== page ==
Large families in Russia Up by 25% in 6 Years

And president, priests and society are proud of it

Russian society has seen a 25% increase in large families (large being more than three children) over six years. According to a 2010 population census, there were 1,250,000 large families in Russia. Today, the number has risen to 1,566,000.  


In Russia today there are 1,233,000 families with three children, 233,000 with four children, 95,000 with 5-7 children, 5,000 with 8-10 children, and 929 families with eleven or more children. The government is now preparing unified federal criteria for large families and a new package of measures for supporting such families, which should contribute to further increasing their numbers and increasing the general population growth.

So why are Russians having bigger families?

State Support. Ever since 2012, when Putin sounded the alarm on Russia’s drastic demographic decline, multiple state supports have appeared for larger families. Here’s a few of them:

  • Families with over two kids can buy houses under privileged loan conditions: they receive credit without a down payment and the yearly loan percentage must be less than 5%

  • Moms who have more than one child receive a sum of $7,600 for extra expenses

  • Kids receive yearly financial awards for textbooks and college students get scholarships

  • Music, art, and sports schools are free for children from big families

  • Large families can also potentially receive free land or apartment space

  • Parents are entitled to additional vacation days.

Religious values: Though big families are still uncommon in Russia, they appear quite frequently among Russian Christian communities. It is not uncommon for priests to have many children. Some priests even open mini-orphanages, adopting children from orphanages all over Russia

The Russian Church believes that childbirth is one of the main purposes of marriage and that having multiple children is healthy for the country, the parents, and the children. Not only do they believe that larger families bring more joy and fulfillment to the marriage, but they also help produce kinder, more responsible and less egotistical adults.

Even though the Church is accepting of the fact that not all people can or should have very large families, due to individual situations and characters, many priests believe that most devoted Christians should aim to have more kids. 

Here's some information from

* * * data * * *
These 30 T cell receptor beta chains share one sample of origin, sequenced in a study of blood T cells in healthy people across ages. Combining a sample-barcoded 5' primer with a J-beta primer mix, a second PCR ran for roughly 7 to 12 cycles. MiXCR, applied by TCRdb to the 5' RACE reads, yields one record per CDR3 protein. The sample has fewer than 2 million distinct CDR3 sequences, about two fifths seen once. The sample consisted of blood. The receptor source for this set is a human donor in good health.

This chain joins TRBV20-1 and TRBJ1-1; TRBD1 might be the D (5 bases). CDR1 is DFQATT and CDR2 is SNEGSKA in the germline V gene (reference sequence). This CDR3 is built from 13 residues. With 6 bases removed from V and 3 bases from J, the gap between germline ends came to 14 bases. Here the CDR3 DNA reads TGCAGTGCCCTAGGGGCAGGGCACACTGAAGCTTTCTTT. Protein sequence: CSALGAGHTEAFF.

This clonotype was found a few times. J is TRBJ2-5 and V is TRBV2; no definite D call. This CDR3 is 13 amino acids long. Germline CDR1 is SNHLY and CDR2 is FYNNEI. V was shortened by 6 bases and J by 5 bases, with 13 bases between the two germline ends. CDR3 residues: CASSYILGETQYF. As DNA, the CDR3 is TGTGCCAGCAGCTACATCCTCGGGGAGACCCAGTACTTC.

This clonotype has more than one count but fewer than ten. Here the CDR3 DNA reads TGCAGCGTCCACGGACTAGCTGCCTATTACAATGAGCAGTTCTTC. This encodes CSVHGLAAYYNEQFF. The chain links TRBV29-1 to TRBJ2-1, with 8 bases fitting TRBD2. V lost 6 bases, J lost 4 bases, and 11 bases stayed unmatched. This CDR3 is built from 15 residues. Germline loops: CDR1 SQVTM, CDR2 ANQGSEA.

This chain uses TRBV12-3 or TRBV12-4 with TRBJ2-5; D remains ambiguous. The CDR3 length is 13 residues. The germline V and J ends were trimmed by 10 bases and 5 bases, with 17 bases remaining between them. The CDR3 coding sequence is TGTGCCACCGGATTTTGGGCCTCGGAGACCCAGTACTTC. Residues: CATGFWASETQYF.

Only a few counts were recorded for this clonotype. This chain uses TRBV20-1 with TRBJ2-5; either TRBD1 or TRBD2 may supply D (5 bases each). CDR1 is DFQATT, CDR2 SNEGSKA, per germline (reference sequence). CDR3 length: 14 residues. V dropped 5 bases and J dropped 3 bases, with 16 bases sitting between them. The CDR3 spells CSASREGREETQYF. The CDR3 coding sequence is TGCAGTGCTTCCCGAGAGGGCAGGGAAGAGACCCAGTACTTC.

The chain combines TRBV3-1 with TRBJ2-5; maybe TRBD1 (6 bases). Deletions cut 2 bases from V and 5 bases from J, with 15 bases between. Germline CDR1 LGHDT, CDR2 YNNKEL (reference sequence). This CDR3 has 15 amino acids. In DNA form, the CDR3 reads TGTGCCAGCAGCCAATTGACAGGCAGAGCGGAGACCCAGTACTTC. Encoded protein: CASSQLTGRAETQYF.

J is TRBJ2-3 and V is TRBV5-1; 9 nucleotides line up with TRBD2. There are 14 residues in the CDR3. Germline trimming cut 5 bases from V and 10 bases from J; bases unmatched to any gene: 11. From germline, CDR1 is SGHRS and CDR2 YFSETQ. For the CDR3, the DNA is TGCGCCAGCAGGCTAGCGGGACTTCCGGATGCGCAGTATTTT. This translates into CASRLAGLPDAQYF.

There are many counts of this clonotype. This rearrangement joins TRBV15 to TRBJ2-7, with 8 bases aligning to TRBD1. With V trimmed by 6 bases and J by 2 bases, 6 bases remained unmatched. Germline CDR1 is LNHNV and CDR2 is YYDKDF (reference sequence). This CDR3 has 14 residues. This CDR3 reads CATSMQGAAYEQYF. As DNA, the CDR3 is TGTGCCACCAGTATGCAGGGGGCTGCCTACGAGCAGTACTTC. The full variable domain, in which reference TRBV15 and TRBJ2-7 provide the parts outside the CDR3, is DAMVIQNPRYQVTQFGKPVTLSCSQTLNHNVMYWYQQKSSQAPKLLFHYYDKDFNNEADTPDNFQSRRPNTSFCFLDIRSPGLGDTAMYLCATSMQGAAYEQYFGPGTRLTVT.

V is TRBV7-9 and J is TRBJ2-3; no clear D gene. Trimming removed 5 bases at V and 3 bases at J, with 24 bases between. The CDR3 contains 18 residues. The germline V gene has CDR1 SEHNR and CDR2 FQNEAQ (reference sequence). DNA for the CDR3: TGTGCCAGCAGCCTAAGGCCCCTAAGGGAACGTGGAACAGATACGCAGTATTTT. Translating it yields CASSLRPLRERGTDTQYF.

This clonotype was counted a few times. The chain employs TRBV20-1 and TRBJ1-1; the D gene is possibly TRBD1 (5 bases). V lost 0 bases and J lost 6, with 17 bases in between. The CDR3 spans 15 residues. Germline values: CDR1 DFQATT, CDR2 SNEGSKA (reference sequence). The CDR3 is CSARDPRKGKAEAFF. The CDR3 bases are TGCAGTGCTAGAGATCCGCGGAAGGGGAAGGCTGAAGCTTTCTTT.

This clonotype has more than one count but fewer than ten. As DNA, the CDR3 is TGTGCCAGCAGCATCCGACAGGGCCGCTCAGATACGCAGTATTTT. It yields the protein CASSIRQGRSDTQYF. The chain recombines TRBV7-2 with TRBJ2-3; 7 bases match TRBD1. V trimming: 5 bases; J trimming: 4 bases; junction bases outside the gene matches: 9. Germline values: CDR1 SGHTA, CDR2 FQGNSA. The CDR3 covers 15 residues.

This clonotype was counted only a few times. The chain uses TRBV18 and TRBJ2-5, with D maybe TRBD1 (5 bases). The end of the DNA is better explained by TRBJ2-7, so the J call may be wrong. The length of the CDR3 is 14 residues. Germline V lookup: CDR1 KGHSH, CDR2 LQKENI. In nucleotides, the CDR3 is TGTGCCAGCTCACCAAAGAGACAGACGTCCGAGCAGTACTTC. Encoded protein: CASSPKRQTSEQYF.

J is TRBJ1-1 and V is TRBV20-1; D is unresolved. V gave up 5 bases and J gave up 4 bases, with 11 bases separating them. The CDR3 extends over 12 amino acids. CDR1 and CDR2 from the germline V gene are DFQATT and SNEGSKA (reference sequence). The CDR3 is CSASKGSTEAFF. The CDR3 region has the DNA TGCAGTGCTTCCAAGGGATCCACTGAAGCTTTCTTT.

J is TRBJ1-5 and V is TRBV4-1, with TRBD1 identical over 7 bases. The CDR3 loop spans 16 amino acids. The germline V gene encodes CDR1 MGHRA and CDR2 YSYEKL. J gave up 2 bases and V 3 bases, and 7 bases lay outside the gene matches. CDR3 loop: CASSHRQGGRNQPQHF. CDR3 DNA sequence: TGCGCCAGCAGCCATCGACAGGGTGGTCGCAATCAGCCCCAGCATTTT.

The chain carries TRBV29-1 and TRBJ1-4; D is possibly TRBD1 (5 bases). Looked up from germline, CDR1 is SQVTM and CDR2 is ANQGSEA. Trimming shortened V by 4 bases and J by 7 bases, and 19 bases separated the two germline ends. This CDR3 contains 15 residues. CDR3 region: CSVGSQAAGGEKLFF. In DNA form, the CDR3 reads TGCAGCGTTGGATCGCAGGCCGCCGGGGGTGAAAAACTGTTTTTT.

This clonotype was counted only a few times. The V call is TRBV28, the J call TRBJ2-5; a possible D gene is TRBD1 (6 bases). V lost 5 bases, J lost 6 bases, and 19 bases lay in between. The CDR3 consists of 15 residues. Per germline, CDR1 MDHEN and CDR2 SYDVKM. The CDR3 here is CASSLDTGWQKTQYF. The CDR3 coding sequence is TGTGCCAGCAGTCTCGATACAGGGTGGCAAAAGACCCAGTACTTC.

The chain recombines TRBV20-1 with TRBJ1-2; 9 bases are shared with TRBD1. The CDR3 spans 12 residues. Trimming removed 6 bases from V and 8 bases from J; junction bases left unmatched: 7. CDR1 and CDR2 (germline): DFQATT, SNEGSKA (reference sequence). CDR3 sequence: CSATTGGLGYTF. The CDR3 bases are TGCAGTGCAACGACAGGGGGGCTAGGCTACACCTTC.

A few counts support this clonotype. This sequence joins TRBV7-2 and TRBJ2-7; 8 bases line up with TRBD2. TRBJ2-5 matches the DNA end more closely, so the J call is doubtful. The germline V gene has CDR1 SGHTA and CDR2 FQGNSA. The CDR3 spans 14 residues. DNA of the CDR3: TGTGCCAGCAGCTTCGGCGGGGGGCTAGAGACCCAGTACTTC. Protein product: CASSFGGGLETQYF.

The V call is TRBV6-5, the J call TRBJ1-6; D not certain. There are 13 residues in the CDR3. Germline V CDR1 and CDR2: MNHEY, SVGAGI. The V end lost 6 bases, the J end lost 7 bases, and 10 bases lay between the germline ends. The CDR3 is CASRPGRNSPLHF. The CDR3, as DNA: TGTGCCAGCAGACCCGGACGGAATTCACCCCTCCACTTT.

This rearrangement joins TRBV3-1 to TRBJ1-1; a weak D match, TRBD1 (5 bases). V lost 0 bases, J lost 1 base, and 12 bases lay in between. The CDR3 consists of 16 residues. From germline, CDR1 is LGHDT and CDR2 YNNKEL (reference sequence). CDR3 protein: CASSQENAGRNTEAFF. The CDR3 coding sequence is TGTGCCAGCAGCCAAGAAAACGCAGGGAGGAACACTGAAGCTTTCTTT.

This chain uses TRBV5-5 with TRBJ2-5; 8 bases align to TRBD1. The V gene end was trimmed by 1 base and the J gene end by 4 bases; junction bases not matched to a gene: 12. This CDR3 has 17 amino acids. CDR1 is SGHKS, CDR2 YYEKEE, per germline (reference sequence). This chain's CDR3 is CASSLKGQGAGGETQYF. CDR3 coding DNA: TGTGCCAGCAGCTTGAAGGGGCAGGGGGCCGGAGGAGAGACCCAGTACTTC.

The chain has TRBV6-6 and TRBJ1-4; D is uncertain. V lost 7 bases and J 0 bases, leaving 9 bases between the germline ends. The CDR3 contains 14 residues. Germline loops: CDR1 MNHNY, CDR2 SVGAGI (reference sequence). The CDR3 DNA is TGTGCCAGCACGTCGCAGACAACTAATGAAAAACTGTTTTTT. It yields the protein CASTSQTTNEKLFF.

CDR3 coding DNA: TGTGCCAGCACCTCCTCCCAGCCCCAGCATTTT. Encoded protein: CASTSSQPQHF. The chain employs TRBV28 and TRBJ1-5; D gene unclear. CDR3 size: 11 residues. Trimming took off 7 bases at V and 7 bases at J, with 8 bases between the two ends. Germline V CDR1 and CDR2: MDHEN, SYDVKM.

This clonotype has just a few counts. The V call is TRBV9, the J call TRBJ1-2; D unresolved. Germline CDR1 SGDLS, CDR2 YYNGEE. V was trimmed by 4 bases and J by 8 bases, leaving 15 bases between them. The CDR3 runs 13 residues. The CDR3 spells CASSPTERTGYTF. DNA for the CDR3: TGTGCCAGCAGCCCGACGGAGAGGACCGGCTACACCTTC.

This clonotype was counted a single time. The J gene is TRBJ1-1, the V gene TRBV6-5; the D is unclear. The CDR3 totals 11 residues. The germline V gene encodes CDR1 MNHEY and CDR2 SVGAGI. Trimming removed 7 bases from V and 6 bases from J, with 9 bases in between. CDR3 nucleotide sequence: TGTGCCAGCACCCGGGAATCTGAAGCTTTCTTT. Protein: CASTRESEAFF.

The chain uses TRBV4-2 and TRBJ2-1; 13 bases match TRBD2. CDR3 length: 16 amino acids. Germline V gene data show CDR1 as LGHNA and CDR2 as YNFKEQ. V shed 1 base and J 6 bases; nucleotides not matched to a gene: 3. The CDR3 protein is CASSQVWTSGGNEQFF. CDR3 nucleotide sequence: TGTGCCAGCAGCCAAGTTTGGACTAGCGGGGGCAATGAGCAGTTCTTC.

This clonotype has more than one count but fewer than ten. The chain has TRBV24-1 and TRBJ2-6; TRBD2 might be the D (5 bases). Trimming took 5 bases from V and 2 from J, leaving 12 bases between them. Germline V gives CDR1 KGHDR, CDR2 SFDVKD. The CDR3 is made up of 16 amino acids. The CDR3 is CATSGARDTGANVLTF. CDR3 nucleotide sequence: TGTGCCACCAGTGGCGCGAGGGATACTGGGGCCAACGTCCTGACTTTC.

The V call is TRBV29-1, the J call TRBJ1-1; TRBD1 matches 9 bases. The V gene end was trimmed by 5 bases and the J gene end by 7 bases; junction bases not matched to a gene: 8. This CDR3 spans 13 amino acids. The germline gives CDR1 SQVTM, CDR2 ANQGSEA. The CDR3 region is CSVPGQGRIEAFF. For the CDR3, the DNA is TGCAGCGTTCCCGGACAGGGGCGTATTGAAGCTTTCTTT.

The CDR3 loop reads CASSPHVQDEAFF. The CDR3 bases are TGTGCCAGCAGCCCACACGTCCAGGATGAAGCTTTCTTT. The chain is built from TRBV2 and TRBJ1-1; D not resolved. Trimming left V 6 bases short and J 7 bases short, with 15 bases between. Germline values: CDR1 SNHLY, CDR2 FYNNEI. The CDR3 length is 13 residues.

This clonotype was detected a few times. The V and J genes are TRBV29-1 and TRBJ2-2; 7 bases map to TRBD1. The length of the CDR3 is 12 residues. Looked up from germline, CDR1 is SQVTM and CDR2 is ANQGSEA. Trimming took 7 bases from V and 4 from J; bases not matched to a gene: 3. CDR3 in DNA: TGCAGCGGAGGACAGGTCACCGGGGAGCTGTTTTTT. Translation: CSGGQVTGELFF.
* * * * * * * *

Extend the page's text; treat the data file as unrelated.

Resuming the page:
The Orthodox Church has always understood that childbirth is one of the main purposes of marriage. The wedding service contains several prayers petitioning God to grant that the new couple is blessed with many children. The Russian Orthodox Church’s text “The Basis of the Social Concept” teaches, “In defining their attitude to the non-abortive contraceptives, Christian spouses should remember that human reproduction is one of the principal purposes of the divinely established marital union.

The deliberate refusal of childbirth on egoistic grounds devalues marriage and is a definite sin.”

Less Social Stigma. Now, this is simply my subjective experience. As someone from a big family, I got used to the big eyed your-parents-must-be-crazy reaction I get in America when I say how many siblings I have. Some outright say derogatory things, while others wonder whether it was terrible having so much responsibility. The classic comment, though, is the sarcastic “is your mom pregnant AGAIN?”

Meanwhile, in Russia, people get all misty eyed and say cheesy things like “that’s so wonderful” and “your mom is such a heroine” and “there’s no greater joy than brothers and sisters.”

So even though many Russians continue to have small families, they tend to understand and value the potential of big families for creating a giant network of support, love, and protection for the individual. And they definitely respect those who are willing to go ahead and have double digit families.

For more, watch Putin awards large families with the Order Of Parental Glory:

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